Words by Matthew Mallon | Photos by Angela Gzowski
It’s Tuesday, Yellowknife’s first full-on -40 day of the winter and across town, everyone is sharing screenshots of their weather apps on social media. Northern credibility is a valuable currency. Down on the lake, the crew has grown since our last visit; the castle’s emerging corners and halls are bustling with bundled figures hard at work, shoveling snow, hauling blocks, carving. There’s no pour happening today; the tractor is down again. But there’s still plenty to do. The Avalanche Kid and Snowmobile are playing a sort of reverse Ice-Jenga with precisely cut blocks of ice. “Finally,” says Snowmobile, “all that work with these blocks is starting to pay off.” He’s right. This twentieth edition of the Snow Castle is shaping up to be something special, more than just the next iteration of the structure.
It’s hard to tell with all the snowpants, toques, scarves and masks, but there’s something different about a couple of the new crew today. The women have arrived. The first-stage building crew has historically been a men-only group (not by design; that’s just how it played out. There was at least one full-time female crew member a few years back, but none lately). That changes come February.
Katie O’Beirne, a.k.a Snowbird, just got back to town on Saturday, started working at the castle on Monday. She used to work in health, for the government, but she’s in the middle of a big change in life. “I just quit, to switch gears entirely. I’ll teach yoga. That’s one thing I’ll do. Working here this month. Otherwise, don’t know yet,” she says. She and her partner just moved onto one of the houseboats frozen in the water just out in front of the castle. It’s a good commute.
She’s been in Yellowknife for three and a half years or so. “I got pretty involved last year but wasn’t official crew. I think once it started Tony handed me a badge and said [imitation of Snowking’s voice] “Yer crew now!” Last year, I was doing quite a lot of carving, this year I’m doing it full-time.”
Does she have a speciality?
“There’s a couple different things. One thing is carving out windows, opening up space, like doors and windows. That’s just labour, pretty much. And then there’s more pattern-y designs, like the brickwork around the windows, that require more attention to detail, but it’s repetitive, it’s not a hugely creative process. And then there’s mural work.” That’s where O’Beirne can exercise some real creativity.
“I like to switch it up, so sometimes I don’t have to think too much, I’ll just come in and start carving and have a formula for what I do, and other times I’ll be in the mood to do something crazy.”
O’Beirne also feels that this year is shaping up to be something out of the ordinary: “I feel inspired by the fact that it’s the 20th year. It just feels like it should be really more grandiose. It’s always super-epic. But I just think it should be a little bit more this year.”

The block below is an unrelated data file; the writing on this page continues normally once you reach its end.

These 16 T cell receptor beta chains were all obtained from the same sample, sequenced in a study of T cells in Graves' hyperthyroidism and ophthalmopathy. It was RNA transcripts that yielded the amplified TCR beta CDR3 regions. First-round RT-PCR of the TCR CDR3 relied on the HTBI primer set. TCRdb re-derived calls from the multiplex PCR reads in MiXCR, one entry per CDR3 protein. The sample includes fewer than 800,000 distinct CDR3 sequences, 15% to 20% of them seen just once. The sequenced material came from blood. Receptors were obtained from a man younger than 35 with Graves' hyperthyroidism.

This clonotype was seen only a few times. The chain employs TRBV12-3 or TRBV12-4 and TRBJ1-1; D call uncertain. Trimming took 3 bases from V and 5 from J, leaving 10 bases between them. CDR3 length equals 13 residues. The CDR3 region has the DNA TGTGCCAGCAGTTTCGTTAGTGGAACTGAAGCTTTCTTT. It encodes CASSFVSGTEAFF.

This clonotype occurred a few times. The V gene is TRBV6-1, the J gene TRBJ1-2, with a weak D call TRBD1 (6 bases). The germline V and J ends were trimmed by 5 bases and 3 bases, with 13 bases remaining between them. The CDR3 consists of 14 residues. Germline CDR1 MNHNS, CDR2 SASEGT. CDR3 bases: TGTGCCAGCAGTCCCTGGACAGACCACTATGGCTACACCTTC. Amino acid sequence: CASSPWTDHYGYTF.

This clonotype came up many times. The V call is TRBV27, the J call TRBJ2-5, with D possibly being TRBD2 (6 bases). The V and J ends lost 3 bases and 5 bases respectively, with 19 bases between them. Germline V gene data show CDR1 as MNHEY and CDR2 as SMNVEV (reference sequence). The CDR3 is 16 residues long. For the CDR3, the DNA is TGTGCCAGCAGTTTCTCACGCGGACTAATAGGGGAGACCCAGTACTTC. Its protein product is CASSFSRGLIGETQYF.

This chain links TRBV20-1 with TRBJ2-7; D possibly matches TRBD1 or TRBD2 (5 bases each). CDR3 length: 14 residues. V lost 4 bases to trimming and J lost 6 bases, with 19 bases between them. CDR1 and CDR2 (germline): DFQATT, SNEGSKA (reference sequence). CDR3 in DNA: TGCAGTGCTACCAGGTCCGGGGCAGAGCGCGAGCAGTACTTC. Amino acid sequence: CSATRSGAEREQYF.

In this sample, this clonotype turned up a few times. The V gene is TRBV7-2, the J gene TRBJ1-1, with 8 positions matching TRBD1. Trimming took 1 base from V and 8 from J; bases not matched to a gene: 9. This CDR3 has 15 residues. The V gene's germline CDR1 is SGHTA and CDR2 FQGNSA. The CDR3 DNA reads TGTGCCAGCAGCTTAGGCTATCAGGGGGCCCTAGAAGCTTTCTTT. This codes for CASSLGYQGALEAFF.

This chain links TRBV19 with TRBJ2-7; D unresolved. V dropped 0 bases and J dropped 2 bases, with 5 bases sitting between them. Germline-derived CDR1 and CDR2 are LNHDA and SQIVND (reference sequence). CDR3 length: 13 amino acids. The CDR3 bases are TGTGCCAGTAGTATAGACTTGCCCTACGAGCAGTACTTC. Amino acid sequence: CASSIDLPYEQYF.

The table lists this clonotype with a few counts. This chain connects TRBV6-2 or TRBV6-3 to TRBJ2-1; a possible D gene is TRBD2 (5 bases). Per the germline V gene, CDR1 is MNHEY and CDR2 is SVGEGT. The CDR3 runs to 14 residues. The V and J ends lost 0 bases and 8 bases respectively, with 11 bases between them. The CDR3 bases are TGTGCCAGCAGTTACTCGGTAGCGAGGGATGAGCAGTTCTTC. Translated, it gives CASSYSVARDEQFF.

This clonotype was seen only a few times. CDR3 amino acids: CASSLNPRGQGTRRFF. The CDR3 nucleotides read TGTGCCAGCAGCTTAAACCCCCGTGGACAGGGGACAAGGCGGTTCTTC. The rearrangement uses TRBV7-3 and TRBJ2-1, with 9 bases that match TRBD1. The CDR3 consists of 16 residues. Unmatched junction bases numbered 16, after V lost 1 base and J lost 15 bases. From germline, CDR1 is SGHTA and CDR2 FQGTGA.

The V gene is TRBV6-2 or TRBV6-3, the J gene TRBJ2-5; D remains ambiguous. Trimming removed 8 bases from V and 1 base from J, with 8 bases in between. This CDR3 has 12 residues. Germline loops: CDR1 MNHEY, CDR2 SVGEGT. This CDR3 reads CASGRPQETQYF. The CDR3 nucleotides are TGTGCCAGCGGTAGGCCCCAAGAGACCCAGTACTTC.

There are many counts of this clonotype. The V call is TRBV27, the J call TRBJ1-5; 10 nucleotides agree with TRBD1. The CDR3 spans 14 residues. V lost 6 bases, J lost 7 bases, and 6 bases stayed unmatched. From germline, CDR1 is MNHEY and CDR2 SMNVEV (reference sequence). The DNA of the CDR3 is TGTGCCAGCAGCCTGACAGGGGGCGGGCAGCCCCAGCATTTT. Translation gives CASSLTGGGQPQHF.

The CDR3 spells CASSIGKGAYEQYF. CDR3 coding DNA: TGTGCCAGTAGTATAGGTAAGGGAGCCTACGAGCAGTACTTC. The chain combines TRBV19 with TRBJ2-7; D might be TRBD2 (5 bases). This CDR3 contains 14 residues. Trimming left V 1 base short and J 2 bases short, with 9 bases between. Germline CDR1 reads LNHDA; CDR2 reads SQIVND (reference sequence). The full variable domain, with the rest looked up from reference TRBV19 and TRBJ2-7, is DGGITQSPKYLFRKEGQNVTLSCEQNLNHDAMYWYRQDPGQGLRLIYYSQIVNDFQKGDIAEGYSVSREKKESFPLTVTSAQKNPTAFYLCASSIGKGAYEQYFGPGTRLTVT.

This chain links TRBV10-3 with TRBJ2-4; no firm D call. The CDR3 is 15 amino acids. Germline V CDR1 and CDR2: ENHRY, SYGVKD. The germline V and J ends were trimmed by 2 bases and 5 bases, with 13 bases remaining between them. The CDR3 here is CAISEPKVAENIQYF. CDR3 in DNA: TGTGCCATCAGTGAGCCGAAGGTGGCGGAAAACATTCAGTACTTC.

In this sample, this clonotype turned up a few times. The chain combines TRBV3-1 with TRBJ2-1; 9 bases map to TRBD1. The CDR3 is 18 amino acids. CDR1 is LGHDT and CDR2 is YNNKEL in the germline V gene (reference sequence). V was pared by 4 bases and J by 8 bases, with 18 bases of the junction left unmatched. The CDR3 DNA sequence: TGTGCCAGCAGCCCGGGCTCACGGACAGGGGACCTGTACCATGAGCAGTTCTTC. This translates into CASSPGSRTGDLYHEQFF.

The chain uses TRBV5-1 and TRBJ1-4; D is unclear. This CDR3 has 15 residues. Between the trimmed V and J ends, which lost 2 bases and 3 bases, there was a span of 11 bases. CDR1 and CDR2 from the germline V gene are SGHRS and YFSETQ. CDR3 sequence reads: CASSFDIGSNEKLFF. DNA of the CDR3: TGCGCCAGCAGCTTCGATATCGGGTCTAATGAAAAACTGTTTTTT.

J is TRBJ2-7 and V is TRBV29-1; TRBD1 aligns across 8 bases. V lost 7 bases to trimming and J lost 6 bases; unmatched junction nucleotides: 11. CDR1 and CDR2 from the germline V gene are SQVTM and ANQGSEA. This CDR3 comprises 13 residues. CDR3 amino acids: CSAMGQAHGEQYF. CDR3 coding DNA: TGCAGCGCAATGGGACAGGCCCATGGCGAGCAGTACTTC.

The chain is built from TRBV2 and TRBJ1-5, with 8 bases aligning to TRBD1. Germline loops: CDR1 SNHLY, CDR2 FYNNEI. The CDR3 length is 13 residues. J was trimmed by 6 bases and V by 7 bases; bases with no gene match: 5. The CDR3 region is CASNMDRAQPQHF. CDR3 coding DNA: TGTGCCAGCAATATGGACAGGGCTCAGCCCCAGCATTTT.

Tricia Fleming has been in Yellowknife for about a year and a half, and just started volunteering at the castle. “I’m new,” she says, beaming with delight. “This is either my fourth or fifth day.” She laughs.
The new kid in town: Tricia Fleming on either her fourth or fifth or possibly sixth day
Fleming is here via “Nova Scotia, and kind of P.E.I. [where she studied at the Atlantic Veterinary College].” On her first trip up here, three school-related weeks working with wildlife vet Brett Elkin, she “just fell in love with the place. I did get to go winter camping and caribou hunting, so that was a huge benefit, but then seeing the festival and everything… As soon as I went back I started looking for jobs up here and as soon as I got one I moved up.”
Does she have any prior experience in snow castle construction?
“No. Other than just building snow forts. In my childhood.”
What’s she here to do?
“Anything they ask me to do, really. I’ve moved around snow blocks, lots of shovelling, watching what everybody does and getting an idea of what’s going on. Today I just started carving after lunch. I helped with ice blocks one day. That was fun. I just love being outside and working. Everything, I find, is interesting. I love the idea of building anything. I don’t have a lot of background in it, but I love the conversations at break-time, and then watching people take those conversations and then go do something. Sometimes I have no idea what they’re talking about, but then I go and watch them and go ‘Oh, okay, well, that makes complete sense.’ I guess I’m still kind of feeling my way through, just learning maybe from a distance. Sometime, I’d love to get up when they’re doing a fill-in, a wall. It just looks like they’re pounded with snow the whole time they’re up there. It looks like it could get frustrating after a while, but it looks like fun. So maybe sometime I’ll try that. And the carving is really cool, so far. Everything is interesting.”